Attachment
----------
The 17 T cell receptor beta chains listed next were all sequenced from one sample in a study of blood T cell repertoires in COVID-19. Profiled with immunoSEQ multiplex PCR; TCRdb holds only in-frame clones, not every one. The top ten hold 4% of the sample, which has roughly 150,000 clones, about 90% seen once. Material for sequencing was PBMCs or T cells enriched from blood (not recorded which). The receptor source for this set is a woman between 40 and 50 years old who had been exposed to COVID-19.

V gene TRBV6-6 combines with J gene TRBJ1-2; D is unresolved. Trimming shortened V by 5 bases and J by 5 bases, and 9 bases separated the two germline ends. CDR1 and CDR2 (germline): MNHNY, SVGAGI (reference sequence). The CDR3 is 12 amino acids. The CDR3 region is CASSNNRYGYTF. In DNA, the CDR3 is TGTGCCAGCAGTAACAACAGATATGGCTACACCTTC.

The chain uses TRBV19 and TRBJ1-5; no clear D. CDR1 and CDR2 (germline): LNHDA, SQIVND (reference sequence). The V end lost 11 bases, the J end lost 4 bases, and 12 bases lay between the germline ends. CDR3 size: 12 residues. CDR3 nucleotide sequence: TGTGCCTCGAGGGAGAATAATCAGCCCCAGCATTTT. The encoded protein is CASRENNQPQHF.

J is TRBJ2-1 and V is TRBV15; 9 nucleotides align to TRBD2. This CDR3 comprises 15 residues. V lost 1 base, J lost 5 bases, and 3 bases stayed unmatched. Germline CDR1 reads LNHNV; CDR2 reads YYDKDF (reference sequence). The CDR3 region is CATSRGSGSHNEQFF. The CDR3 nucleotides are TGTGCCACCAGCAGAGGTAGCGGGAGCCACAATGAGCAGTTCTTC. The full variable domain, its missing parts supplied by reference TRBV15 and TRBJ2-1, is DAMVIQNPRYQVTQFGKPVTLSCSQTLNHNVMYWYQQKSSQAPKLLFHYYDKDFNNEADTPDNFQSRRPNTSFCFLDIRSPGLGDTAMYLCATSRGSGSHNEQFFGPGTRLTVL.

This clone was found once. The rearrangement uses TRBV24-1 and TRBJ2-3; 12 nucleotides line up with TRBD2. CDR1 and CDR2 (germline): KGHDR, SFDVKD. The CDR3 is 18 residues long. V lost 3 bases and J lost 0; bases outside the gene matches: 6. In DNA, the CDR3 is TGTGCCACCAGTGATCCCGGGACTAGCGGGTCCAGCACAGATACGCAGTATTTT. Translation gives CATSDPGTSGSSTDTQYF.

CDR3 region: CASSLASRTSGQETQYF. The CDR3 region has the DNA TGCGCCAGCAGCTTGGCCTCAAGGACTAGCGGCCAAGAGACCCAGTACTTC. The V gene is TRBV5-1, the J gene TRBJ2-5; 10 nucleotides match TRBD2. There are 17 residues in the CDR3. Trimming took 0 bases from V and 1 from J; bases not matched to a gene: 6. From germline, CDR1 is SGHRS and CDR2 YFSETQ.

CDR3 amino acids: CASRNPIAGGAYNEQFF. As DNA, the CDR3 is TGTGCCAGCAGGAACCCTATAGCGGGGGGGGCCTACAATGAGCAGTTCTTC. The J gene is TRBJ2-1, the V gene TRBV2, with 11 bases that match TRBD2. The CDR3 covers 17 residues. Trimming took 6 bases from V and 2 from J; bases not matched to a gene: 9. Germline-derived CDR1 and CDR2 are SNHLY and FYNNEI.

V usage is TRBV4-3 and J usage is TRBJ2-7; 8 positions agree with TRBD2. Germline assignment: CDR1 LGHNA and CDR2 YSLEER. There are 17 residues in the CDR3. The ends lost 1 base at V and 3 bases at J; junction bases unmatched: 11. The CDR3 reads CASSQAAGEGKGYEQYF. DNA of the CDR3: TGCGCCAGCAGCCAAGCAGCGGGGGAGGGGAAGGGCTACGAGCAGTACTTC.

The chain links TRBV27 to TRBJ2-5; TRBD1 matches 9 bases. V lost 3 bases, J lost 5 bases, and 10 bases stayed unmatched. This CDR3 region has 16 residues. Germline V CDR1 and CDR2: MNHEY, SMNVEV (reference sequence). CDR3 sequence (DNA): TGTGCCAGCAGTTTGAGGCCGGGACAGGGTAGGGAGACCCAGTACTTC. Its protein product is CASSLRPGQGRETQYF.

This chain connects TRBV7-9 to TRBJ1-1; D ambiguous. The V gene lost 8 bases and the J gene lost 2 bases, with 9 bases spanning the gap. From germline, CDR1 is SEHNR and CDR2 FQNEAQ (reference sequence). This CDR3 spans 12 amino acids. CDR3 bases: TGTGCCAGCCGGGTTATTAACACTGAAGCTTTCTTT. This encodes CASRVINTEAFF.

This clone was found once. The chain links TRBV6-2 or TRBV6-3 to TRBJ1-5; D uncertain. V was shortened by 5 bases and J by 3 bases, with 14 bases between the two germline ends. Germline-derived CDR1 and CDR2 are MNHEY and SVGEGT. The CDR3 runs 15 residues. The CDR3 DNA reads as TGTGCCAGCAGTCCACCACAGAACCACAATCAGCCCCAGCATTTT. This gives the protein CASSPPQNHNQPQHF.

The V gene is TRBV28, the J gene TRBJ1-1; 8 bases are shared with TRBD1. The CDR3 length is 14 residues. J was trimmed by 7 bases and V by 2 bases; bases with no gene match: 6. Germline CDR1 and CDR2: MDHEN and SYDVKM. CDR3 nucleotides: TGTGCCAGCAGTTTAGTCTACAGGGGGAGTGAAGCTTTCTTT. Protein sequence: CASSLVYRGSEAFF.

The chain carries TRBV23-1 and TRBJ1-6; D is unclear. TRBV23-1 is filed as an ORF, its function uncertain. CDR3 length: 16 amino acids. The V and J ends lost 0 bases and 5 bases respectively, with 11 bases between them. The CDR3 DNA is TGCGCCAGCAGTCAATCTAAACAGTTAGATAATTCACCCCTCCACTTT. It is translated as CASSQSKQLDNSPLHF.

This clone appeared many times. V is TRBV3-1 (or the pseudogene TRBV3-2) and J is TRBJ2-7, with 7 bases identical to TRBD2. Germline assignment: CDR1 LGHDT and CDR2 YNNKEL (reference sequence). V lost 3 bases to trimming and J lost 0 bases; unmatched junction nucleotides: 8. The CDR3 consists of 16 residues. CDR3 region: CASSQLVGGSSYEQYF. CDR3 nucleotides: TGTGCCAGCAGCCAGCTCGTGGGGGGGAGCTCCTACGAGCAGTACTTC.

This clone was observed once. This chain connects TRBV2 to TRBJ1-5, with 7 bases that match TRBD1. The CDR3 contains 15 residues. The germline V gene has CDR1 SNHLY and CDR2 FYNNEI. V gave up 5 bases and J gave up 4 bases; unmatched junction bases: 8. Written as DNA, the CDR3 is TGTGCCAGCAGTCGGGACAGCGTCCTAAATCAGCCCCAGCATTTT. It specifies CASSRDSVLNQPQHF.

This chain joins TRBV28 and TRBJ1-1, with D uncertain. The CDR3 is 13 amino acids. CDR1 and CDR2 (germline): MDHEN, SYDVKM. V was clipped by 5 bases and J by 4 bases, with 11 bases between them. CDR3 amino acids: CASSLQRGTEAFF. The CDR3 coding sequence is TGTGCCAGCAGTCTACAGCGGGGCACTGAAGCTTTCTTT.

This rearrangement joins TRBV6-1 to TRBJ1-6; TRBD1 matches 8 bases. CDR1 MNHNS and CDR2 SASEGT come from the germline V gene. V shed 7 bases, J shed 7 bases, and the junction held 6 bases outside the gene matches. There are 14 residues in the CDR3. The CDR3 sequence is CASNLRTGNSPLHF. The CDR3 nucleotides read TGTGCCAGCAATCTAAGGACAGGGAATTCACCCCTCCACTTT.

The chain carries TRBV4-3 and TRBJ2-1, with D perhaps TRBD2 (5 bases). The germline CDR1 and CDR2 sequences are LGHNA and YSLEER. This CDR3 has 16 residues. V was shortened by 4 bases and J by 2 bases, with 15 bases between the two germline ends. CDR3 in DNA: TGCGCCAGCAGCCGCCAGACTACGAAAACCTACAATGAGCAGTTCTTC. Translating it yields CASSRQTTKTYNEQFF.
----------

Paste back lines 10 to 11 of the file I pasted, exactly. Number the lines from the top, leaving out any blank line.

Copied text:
This chain connects TRBV7-9 to TRBJ1-1; D ambiguous. The V gene lost 8 bases and the J gene lost 2 bases, with 9 bases spanning the gap. From germline, CDR1 is SEHNR and CDR2 FQNEAQ (reference sequence). This CDR3 spans 12 amino acids. CDR3 bases: TGTGCCAGCCGGGTTATTAACACTGAAGCTTTCTTT. This encodes CASRVINTEAFF.

This clone was found once. The chain links TRBV6-2 or TRBV6-3 to TRBJ1-5; D uncertain. V was shortened by 5 bases and J by 3 bases, with 14 bases between the two germline ends. Germline-derived CDR1 and CDR2 are MNHEY and SVGEGT. The CDR3 runs 15 residues. The CDR3 DNA reads as TGTGCCAGCAGTCCACCACAGAACCACAATCAGCCCCAGCATTTT. This gives the protein CASSPPQNHNQPQHF.